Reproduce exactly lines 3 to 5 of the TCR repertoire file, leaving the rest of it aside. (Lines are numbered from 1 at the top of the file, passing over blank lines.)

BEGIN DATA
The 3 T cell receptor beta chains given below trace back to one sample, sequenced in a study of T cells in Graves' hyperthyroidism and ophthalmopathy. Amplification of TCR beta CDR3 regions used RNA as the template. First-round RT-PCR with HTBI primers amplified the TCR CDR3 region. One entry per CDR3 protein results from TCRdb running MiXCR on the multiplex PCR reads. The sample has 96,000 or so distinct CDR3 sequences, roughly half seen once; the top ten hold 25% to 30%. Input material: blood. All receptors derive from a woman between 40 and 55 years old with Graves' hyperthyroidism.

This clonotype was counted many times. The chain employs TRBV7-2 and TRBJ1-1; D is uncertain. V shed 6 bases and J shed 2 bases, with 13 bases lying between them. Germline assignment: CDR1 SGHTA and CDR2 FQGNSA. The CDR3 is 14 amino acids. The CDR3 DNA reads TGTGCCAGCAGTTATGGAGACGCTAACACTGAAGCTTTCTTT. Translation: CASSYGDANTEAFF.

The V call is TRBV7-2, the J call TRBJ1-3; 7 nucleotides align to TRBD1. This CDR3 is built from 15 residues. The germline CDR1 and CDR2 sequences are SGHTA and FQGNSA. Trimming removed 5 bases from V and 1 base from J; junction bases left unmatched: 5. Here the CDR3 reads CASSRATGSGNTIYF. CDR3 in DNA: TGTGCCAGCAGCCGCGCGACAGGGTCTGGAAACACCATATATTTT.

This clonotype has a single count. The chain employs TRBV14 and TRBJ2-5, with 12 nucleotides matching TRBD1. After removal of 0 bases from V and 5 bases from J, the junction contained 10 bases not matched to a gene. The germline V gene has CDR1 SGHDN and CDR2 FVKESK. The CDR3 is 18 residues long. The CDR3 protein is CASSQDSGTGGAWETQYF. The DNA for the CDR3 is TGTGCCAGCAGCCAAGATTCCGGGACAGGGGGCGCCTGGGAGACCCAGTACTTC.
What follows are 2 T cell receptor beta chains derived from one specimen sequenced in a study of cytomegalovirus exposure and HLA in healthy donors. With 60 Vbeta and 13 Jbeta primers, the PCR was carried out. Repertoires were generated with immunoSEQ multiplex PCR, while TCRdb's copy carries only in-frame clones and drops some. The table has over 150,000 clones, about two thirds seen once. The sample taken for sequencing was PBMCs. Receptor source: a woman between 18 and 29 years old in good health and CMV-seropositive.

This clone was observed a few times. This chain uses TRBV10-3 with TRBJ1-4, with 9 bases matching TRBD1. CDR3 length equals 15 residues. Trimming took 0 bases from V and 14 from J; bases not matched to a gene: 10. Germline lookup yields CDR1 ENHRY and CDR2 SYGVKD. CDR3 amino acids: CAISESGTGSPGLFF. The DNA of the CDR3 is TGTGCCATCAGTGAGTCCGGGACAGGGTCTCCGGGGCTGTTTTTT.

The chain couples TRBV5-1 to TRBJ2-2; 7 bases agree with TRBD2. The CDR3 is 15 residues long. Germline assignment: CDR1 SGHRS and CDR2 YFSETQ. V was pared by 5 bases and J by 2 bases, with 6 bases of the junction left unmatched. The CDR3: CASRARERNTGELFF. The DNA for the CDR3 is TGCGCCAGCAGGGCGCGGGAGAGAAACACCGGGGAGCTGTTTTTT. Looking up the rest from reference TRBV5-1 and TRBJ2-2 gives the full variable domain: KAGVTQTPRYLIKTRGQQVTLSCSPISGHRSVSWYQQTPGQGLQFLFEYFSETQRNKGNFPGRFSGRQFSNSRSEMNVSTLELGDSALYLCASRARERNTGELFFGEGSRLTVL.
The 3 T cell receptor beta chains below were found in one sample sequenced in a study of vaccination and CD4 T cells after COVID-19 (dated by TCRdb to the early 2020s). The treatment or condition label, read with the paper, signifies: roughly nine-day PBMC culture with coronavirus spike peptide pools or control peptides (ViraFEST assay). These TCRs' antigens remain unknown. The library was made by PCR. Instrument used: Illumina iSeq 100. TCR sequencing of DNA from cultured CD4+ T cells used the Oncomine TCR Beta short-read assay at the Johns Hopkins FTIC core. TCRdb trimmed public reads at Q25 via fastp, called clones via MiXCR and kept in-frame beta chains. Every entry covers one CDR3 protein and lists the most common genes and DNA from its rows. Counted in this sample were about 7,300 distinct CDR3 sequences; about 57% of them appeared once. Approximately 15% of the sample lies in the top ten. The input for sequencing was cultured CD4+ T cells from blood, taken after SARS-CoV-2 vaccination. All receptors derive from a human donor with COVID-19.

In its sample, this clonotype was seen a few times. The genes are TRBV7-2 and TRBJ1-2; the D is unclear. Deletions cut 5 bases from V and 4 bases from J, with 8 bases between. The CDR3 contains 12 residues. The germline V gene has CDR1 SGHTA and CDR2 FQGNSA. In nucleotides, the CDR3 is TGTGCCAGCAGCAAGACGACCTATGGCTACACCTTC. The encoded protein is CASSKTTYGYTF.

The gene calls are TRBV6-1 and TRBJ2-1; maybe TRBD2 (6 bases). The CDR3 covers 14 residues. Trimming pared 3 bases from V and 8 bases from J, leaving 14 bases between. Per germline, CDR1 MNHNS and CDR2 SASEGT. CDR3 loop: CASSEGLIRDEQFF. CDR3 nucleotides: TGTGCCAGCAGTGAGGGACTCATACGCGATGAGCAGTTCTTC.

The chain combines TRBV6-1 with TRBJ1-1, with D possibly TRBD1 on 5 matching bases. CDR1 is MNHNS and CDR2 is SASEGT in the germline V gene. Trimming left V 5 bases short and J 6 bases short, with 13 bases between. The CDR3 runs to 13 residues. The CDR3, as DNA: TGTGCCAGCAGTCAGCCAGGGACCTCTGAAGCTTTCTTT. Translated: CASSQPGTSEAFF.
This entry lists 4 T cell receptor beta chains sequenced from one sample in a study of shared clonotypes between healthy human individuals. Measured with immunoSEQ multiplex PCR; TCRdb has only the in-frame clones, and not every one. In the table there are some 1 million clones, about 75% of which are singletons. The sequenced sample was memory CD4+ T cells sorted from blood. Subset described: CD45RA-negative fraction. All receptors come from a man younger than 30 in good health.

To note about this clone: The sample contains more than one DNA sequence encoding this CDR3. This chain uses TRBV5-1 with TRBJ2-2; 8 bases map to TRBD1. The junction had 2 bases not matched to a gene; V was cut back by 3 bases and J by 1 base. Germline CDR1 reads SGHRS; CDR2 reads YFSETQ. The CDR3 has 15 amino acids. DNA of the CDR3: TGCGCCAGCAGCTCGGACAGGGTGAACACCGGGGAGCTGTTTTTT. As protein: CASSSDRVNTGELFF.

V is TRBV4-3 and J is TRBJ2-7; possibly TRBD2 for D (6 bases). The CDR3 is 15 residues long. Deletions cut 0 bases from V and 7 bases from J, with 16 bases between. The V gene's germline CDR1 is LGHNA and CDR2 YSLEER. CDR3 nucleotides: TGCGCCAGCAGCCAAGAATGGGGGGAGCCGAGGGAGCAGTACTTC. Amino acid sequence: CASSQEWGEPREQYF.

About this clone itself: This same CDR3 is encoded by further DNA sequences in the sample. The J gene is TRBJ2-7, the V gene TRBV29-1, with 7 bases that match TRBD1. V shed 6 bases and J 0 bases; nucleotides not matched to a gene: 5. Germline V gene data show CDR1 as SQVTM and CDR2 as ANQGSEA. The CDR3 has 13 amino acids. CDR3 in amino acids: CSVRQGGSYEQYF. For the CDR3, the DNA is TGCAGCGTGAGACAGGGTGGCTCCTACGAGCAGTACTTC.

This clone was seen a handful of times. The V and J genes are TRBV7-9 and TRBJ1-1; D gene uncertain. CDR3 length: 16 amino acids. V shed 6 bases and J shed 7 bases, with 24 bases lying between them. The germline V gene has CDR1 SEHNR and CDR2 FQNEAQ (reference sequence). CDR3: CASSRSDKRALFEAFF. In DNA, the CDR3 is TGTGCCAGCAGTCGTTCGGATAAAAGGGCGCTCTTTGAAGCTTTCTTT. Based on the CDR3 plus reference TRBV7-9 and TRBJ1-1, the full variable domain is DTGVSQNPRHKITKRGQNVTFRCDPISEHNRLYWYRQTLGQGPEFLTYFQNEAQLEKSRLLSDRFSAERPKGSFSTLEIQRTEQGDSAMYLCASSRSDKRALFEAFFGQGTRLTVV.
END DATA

The V call is TRBV7-2, the J call TRBJ1-3; 7 nucleotides align to TRBD1. This CDR3 is built from 15 residues. The germline CDR1 and CDR2 sequences are SGHTA and FQGNSA. Trimming removed 5 bases from V and 1 base from J; junction bases left unmatched: 5. Here the CDR3 reads CASSRATGSGNTIYF. CDR3 in DNA: TGTGCCAGCAGCCGCGCGACAGGGTCTGGAAACACCATATATTTT.

This clonotype has a single count. The chain employs TRBV14 and TRBJ2-5, with 12 nucleotides matching TRBD1. After removal of 0 bases from V and 5 bases from J, the junction contained 10 bases not matched to a gene. The germline V gene has CDR1 SGHDN and CDR2 FVKESK. The CDR3 is 18 residues long. The CDR3 protein is CASSQDSGTGGAWETQYF. The DNA for the CDR3 is TGTGCCAGCAGCCAAGATTCCGGGACAGGGGGCGCCTGGGAGACCCAGTACTTC.
What follows are 2 T cell receptor beta chains derived from one specimen sequenced in a study of cytomegalovirus exposure and HLA in healthy donors. With 60 Vbeta and 13 Jbeta primers, the PCR was carried out. Repertoires were generated with immunoSEQ multiplex PCR, while TCRdb's copy carries only in-frame clones and drops some. The table has over 150,000 clones, about two thirds seen once. The sample taken for sequencing was PBMCs. Receptor source: a woman between 18 and 29 years old in good health and CMV-seropositive.